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Single use items, UK law and the legal obligations of registered practitioners.

AfPP wishes to highlight that there are some potential legal and professional issues arising from the acknowledgement within the previous article that Flowtron boots are reused and that such practice is against the manufacturer's recommendations. It would appear that Flowtron boots are defined as a single use item, and as such should not be reused. The legal consequences of such practice can be found in the Consumer Protection Act 1987, with reference to product liability. The manufacturer is responsible for the product liability of their products, thus ensuring that in the event of an adverse incident caused by their product, they are liable in the eyes of the law. This applies providing that the product concerned has been used in accordance with their instructions. The reuse of a designated single use item will be against the manufacturer's recommendations and therefore, the manufacturer is no longer responsible for product liability. In this instance, the product liability will pass to the organisation and employees who undertake such actions, i.e. the hospital trust and staff who reuse the items concerned.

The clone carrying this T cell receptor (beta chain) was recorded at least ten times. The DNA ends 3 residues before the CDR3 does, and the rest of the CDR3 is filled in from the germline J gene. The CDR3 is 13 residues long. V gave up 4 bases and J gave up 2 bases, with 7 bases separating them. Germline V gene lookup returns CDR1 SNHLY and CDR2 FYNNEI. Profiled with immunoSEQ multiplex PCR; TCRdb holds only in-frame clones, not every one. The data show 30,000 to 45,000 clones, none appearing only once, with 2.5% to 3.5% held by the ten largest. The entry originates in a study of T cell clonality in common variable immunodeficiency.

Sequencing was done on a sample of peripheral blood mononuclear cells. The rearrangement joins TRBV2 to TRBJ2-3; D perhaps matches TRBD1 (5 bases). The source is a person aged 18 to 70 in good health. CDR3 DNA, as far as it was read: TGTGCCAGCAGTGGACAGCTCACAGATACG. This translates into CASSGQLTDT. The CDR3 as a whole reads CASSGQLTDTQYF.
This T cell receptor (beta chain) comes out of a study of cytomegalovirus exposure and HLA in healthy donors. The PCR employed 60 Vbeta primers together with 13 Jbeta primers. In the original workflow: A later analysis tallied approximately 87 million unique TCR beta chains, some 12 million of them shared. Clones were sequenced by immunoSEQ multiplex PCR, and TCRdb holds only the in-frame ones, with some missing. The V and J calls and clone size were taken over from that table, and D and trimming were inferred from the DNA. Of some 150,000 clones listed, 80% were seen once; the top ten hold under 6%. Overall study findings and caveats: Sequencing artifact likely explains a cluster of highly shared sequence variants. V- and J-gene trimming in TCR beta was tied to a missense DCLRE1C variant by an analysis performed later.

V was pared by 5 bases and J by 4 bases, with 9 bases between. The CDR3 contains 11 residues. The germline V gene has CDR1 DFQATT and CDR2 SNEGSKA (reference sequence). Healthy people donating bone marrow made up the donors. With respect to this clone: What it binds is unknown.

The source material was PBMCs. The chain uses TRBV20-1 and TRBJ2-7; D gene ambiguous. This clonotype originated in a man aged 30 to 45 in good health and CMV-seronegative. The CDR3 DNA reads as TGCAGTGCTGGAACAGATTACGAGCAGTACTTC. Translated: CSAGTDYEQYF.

In professional terms, Registered Nurses are required to abide by the Code of Professional Conduct: Standards for Conduct, Performance and Ethics and Clause 1.5 is as follows:

'You must adhere to the laws of the country in which you are practising' (NMC 2004 p3).

Operating Department Practitioners are also required to abide by the Standards for Conduct, Performance and Ethics, which has the following standards that may be relevant to this issue:

'3. You must keep high standards of personal conduct (p3)

4. You must provide any important information about conduct, competence or health (p3)

14. You must behave with integrity and honesty' (HPC 2003, p8).

AfPP therefore suggests that registered practitioners be aware of the implications of their actions in relation to product liability, and raise any concerns that they may have with their manager and other appropriate personnel within their organisation.

References

Health Professions Council 2003 Standards of Conduct, Performance and Ethics London, HPC

Nursing and Midwifery Council 2004 Code of Professional Conduct: Standards for Conduct, Performance and Ethics London, NMC

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Article Details
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Publication:Journal of Perioperative Practice
Article Type:Report
Geographic Code:4EUUK
Date:Nov 1, 2007
Words:352
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